Linux Foundation Wants to Simplify Edge Computing

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Linux Foundation Wants to Simplify Edge Computing

The Linux Foundation’s open source groups working on aspects of network virtualization have announced LF Edge, a new umbrella organization aimed at establishing an open framework for edge computing independent of hardware, silicon, cloud, or operating system.

Managing the edge of the network is getting harder as more devices are being connected to more clouds and applications; until there is some industry agreement on standards and approaches up and down the IoT and Industrial IoT (IIoT) technology and connectivity stacks, scaling up will prove challenging.
For Arpit Joshipura, a mathematician and musician as well as a technology innovator and entrepreneur, the harmonization of everything from hardware, software, firmware (down to the silicon) with multiple clouds, networks and applications sounds better with a strategy and a score.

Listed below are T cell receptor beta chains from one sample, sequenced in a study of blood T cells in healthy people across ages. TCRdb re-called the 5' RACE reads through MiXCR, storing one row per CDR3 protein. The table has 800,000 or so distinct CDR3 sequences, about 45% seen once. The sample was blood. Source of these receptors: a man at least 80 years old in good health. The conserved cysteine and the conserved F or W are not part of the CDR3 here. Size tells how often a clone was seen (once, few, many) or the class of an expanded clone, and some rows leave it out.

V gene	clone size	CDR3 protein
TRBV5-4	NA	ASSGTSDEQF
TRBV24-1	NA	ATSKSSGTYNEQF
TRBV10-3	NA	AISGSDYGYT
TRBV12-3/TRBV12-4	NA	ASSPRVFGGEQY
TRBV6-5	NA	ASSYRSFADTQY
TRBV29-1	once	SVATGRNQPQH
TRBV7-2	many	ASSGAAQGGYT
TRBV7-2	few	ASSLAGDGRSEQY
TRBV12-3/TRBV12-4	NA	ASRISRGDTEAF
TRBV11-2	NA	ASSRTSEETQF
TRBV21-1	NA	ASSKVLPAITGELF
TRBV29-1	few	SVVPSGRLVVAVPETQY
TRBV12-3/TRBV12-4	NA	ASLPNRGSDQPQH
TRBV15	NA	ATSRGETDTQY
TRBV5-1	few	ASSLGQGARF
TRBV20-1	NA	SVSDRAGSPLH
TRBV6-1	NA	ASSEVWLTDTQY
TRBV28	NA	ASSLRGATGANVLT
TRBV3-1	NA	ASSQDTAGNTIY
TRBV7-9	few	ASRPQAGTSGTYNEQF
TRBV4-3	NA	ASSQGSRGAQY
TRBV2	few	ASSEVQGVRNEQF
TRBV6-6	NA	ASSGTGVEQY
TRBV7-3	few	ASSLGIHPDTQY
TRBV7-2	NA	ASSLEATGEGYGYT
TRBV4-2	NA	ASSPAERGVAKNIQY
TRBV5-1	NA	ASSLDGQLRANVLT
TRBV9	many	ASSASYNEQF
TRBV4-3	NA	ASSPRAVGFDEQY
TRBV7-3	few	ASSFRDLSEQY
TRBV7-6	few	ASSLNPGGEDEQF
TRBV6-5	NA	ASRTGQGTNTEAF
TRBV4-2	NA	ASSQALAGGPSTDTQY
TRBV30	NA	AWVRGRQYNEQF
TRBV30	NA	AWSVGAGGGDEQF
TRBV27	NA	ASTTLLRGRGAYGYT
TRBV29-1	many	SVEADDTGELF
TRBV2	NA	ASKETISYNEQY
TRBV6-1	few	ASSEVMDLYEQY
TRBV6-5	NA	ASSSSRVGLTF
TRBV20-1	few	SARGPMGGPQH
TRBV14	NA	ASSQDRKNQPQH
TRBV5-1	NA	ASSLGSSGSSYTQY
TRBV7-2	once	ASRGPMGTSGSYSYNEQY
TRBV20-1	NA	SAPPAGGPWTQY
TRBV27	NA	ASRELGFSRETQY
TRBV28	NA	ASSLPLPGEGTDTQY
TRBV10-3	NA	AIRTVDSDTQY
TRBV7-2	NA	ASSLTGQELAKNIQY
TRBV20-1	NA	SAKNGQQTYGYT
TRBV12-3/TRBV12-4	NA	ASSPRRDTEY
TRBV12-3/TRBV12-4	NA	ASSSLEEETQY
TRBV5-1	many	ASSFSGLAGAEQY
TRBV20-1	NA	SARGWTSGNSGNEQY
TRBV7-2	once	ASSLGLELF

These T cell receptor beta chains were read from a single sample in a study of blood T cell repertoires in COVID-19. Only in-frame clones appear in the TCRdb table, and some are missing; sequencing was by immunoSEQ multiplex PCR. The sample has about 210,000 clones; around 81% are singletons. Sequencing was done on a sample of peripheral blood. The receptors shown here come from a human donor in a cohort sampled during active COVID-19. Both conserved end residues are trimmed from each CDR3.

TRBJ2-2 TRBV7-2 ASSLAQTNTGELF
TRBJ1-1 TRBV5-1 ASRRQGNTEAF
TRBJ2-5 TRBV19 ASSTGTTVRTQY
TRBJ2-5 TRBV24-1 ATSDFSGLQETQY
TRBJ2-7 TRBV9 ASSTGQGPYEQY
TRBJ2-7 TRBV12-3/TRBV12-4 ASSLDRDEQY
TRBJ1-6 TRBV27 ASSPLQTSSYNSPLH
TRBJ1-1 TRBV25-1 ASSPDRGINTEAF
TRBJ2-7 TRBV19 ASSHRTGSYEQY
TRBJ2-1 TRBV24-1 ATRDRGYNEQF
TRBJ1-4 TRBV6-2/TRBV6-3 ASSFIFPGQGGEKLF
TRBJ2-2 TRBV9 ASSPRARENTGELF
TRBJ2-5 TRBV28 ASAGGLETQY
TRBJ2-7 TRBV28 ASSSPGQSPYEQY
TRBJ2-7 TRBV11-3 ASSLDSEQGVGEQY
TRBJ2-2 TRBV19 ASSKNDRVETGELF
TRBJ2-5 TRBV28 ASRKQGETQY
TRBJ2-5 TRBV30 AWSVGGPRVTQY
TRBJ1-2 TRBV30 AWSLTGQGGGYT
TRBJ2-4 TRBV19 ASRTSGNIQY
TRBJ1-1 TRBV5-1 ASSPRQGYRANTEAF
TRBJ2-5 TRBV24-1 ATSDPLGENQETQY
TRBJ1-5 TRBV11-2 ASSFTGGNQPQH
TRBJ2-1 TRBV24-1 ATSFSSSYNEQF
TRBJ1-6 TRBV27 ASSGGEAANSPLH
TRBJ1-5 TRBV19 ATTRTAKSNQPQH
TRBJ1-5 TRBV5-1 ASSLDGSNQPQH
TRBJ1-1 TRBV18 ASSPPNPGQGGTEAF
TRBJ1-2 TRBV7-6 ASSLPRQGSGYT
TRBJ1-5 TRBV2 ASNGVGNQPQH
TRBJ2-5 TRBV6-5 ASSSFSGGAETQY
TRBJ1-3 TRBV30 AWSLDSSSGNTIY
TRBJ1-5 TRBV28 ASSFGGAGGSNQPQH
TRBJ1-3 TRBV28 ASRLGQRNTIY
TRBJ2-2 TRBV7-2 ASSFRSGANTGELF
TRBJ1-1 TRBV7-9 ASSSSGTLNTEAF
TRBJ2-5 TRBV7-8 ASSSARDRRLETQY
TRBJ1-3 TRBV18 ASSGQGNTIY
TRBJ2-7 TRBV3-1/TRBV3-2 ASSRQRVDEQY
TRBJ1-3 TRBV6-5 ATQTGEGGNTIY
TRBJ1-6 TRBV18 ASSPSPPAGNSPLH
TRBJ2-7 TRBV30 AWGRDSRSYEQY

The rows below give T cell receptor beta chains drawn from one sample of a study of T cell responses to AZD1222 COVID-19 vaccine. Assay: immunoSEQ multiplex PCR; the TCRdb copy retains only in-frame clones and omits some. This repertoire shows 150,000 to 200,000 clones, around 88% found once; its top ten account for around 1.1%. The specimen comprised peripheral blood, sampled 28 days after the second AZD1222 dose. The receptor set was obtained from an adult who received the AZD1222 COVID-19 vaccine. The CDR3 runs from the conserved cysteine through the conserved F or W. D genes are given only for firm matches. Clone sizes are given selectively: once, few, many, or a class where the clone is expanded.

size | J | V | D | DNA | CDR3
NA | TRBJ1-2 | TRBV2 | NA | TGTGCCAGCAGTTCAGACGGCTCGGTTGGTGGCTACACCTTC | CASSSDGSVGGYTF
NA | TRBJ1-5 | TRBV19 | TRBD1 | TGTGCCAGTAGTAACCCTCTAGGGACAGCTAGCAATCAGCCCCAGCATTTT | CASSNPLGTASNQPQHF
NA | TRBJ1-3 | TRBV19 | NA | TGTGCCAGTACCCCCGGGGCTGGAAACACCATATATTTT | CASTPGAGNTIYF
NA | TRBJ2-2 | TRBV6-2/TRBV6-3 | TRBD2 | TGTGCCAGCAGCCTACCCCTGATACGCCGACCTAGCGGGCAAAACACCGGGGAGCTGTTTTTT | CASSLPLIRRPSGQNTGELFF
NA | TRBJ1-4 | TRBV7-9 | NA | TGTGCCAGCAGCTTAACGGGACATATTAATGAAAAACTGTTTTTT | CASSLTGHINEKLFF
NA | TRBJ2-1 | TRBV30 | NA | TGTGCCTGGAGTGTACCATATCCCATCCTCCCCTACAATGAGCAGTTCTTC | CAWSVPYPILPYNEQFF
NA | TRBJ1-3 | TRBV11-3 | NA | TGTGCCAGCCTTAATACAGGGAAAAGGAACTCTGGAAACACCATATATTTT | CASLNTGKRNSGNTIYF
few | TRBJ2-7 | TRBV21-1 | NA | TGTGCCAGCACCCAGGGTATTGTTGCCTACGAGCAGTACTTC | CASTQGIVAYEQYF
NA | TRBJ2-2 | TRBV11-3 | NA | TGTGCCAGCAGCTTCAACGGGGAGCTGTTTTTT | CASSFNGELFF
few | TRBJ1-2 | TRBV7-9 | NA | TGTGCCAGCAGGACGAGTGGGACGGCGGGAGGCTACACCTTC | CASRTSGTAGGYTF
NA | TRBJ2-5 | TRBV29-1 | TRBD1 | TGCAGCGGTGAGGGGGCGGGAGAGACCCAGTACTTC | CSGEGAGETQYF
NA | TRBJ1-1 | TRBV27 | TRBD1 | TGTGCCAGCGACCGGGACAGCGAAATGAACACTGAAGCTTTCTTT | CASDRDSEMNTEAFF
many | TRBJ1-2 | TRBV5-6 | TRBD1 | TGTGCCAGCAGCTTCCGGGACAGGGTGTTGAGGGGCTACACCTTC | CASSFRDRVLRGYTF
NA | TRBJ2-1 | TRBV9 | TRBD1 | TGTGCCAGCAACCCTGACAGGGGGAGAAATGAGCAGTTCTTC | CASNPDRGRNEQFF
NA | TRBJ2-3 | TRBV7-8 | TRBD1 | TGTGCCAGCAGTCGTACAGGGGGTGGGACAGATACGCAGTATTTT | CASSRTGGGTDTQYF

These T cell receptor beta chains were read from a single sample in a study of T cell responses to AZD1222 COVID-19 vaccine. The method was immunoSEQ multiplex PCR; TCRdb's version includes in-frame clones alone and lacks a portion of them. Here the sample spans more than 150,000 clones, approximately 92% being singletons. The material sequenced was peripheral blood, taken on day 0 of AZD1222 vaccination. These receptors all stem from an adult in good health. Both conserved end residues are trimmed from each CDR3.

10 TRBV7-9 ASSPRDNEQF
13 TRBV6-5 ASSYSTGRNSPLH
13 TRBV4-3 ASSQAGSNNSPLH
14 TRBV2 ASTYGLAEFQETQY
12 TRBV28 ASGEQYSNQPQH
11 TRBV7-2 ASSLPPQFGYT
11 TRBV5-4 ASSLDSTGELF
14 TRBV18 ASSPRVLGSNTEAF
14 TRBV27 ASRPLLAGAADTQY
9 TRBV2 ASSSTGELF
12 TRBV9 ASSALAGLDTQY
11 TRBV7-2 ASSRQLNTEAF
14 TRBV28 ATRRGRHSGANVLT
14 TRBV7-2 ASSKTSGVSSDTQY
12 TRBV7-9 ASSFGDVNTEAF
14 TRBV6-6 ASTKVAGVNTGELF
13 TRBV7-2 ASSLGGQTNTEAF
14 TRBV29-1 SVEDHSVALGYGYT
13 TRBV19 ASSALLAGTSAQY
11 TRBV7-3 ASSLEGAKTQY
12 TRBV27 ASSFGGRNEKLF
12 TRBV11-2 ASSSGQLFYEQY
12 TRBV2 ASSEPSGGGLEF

We’re seeing a convergence of major technology shifts and improvements happening all at once,

Joshipura, General Manager of for Networking, Orchestration and Edge/IoT at The Linux Foundation said,

including 5G, microservices, AI, hardware acceleration and on-demand NFV which, in concert, will support everything from autonomous vehicles to smart factories, smart cities and smart homes. Rather than struggle for many more years to rationalize an increasingly fragmented and yet more connected world, now is the time for us to create the frameworks for interoperability. This is why we have been able to attract many of the world’s largest companies, across communications, devices, applications, cloud and vertical industry solutions to LF Edge.

Initially comprised of three existing Linux Foundation collaborative projects (Akraino Edge Stack, which is creating an open source software stack that supports high-availability cloud services optimized for edge computing systems and applications; EdgeX Foundry, concentrated on building a common open framework for IoT edge computing; and Open Glossary of Edge Computing, which seeks to provide a concise collection of terms related to the field of edge computing), LF Edge will also include two additional projects announced in concert with the main initiative.